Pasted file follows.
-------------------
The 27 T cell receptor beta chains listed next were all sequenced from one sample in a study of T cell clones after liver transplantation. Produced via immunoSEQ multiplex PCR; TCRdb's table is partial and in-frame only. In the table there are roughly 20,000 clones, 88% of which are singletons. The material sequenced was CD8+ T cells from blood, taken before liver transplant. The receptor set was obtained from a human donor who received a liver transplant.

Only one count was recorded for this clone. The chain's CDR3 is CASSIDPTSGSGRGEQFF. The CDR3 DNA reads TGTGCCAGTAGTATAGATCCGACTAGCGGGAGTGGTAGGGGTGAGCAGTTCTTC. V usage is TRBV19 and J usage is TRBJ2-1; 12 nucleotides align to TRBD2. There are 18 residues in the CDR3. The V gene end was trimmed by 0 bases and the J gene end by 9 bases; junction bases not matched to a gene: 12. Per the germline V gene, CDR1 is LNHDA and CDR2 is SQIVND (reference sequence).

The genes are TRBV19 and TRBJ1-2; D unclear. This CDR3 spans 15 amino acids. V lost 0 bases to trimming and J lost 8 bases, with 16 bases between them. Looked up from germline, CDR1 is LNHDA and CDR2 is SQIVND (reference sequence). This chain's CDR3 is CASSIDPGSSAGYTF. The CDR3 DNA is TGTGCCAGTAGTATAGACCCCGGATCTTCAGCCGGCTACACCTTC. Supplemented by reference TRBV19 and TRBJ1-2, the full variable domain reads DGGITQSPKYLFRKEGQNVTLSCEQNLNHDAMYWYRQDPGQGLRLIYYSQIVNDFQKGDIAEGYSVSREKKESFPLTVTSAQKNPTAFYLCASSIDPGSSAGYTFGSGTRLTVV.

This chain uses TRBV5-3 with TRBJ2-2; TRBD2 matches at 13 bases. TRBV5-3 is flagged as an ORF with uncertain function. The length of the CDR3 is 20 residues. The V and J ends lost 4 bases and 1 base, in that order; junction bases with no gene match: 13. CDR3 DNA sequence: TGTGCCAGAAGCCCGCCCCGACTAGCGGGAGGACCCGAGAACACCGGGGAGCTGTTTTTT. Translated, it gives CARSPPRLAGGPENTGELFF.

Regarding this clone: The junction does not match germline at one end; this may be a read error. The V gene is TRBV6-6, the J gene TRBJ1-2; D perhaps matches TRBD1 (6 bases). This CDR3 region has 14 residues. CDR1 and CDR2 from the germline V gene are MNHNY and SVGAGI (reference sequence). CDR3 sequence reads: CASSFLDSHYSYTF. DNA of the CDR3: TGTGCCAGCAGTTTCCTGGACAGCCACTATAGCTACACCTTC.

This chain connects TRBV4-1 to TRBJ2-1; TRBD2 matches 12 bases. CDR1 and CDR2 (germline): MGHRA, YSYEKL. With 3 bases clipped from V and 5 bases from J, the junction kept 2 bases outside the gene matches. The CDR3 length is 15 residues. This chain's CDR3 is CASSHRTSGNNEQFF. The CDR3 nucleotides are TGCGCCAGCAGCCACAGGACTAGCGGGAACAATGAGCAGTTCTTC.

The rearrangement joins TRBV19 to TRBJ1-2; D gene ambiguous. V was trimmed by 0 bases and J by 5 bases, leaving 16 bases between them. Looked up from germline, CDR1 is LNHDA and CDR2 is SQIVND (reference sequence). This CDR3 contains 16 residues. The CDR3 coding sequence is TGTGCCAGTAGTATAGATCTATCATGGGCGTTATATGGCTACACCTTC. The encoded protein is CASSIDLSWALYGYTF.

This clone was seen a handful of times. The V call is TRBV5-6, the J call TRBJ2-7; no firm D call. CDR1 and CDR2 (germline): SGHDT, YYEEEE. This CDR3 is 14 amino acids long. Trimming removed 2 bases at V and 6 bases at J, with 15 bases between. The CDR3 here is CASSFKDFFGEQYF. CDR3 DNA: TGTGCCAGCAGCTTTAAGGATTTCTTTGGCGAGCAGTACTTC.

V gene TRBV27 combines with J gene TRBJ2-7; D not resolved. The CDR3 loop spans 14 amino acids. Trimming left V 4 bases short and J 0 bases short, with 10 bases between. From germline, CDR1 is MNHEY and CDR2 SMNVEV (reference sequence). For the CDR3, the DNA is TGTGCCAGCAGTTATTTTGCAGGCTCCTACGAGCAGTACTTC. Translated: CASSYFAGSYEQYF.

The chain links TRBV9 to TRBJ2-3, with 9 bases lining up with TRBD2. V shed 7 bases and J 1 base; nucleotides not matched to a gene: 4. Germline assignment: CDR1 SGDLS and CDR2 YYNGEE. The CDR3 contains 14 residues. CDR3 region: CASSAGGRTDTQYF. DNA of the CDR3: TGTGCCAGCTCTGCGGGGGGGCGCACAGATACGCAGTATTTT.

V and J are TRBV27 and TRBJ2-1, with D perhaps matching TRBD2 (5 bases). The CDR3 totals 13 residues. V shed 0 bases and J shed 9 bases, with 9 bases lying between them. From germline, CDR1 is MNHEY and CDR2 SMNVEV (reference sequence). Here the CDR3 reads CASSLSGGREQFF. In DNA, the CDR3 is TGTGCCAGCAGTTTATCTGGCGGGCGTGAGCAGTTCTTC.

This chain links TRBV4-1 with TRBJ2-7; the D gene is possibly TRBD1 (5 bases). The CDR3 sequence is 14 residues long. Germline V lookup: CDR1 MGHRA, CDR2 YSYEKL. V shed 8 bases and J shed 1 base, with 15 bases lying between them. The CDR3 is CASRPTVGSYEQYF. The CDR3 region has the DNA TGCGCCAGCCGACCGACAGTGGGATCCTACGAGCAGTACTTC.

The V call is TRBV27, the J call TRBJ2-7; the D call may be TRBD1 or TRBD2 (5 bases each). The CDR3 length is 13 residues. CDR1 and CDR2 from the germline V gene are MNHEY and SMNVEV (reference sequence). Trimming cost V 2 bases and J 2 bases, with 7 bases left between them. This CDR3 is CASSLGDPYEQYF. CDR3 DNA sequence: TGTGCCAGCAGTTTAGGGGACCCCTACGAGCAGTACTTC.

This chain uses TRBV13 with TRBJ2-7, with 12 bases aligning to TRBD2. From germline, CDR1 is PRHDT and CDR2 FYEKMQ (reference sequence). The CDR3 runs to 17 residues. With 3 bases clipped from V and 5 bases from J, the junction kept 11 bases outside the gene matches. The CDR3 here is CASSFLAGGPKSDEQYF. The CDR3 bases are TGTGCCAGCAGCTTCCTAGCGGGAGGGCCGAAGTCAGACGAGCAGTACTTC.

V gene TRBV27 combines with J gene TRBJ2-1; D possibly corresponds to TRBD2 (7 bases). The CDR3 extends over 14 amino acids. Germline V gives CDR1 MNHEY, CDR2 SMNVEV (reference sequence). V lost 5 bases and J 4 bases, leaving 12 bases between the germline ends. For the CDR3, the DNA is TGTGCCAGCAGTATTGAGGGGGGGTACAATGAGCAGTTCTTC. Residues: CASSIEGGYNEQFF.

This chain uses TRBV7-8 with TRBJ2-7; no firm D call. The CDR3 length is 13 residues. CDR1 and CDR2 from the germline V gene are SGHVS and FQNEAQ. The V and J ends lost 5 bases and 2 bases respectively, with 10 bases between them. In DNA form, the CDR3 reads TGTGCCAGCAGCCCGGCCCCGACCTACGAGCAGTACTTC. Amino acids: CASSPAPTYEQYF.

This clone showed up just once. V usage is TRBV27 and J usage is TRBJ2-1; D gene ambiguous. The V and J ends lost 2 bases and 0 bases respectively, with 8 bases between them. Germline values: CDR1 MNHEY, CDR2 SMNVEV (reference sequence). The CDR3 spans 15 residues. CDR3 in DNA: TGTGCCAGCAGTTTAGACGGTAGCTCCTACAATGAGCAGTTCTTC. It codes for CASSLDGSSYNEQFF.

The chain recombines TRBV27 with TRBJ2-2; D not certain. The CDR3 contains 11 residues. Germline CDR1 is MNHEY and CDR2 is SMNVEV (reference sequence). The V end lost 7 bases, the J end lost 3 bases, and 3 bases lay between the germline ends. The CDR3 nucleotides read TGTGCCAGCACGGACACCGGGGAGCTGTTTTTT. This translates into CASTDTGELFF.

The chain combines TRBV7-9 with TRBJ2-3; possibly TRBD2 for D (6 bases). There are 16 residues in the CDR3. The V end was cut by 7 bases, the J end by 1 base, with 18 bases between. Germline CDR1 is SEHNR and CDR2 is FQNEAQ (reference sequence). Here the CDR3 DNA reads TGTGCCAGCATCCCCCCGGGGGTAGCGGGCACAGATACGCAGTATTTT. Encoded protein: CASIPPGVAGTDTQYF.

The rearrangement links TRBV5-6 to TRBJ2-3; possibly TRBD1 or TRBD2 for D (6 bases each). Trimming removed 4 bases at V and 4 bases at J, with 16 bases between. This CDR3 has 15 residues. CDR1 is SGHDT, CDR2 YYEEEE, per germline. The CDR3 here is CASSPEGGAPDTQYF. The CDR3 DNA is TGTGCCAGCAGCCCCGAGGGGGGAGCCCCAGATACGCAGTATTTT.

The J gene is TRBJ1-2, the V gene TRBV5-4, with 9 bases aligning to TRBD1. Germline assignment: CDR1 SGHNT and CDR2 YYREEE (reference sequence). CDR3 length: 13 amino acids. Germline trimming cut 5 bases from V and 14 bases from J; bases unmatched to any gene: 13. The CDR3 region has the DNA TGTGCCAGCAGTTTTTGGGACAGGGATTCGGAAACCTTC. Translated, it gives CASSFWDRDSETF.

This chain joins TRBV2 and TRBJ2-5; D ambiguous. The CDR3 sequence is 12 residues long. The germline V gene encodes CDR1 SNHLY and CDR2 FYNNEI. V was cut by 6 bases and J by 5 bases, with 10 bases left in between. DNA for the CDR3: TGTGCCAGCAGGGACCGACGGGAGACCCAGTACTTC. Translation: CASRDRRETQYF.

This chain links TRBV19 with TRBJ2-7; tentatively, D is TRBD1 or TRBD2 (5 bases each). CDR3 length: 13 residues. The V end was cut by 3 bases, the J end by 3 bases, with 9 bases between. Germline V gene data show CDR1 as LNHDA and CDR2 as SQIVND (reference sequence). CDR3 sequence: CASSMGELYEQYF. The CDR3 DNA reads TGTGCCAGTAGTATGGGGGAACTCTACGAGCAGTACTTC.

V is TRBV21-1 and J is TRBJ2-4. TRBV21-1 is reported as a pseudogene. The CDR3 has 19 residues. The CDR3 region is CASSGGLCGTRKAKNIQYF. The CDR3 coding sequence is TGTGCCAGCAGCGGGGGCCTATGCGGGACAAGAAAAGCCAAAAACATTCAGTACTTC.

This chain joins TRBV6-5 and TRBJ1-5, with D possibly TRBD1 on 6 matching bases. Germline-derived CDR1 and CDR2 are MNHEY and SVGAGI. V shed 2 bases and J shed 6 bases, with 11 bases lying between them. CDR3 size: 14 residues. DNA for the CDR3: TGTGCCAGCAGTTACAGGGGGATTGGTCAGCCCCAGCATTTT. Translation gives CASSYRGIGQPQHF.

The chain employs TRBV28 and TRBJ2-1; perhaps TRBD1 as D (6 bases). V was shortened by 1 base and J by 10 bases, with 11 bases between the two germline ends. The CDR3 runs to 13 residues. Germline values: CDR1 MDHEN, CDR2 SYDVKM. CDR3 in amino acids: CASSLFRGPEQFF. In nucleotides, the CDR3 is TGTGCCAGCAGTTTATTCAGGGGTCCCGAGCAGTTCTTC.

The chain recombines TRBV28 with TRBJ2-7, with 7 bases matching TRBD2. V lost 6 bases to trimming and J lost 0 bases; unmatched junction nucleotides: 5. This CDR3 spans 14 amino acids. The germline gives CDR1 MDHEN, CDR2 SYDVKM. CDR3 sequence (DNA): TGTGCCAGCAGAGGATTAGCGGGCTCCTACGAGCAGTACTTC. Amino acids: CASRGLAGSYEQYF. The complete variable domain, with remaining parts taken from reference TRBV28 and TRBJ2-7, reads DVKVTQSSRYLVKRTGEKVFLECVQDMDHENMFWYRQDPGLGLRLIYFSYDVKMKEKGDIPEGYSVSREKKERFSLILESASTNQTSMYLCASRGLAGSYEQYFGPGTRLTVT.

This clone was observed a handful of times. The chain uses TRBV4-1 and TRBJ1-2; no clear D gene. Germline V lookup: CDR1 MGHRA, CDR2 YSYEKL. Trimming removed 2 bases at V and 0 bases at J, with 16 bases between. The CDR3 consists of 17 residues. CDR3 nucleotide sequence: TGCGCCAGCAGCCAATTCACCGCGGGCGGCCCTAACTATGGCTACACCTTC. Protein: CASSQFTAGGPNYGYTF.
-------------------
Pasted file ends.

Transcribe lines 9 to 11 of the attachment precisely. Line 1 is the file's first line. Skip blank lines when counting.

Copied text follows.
V gene TRBV27 combines with J gene TRBJ2-7; D not resolved. The CDR3 loop spans 14 amino acids. Trimming left V 4 bases short and J 0 bases short, with 10 bases between. From germline, CDR1 is MNHEY and CDR2 SMNVEV (reference sequence). For the CDR3, the DNA is TGTGCCAGCAGTTATTTTGCAGGCTCCTACGAGCAGTACTTC. Translated: CASSYFAGSYEQYF.

The chain links TRBV9 to TRBJ2-3, with 9 bases lining up with TRBD2. V shed 7 bases and J 1 base; nucleotides not matched to a gene: 4. Germline assignment: CDR1 SGDLS and CDR2 YYNGEE. The CDR3 contains 14 residues. CDR3 region: CASSAGGRTDTQYF. DNA of the CDR3: TGTGCCAGCTCTGCGGGGGGGCGCACAGATACGCAGTATTTT.

V and J are TRBV27 and TRBJ2-1, with D perhaps matching TRBD2 (5 bases). The CDR3 totals 13 residues. V shed 0 bases and J shed 9 bases, with 9 bases lying between them. From germline, CDR1 is MNHEY and CDR2 SMNVEV (reference sequence). Here the CDR3 reads CASSLSGGREQFF. In DNA, the CDR3 is TGTGCCAGCAGTTTATCTGGCGGGCGTGAGCAGTTCTTC.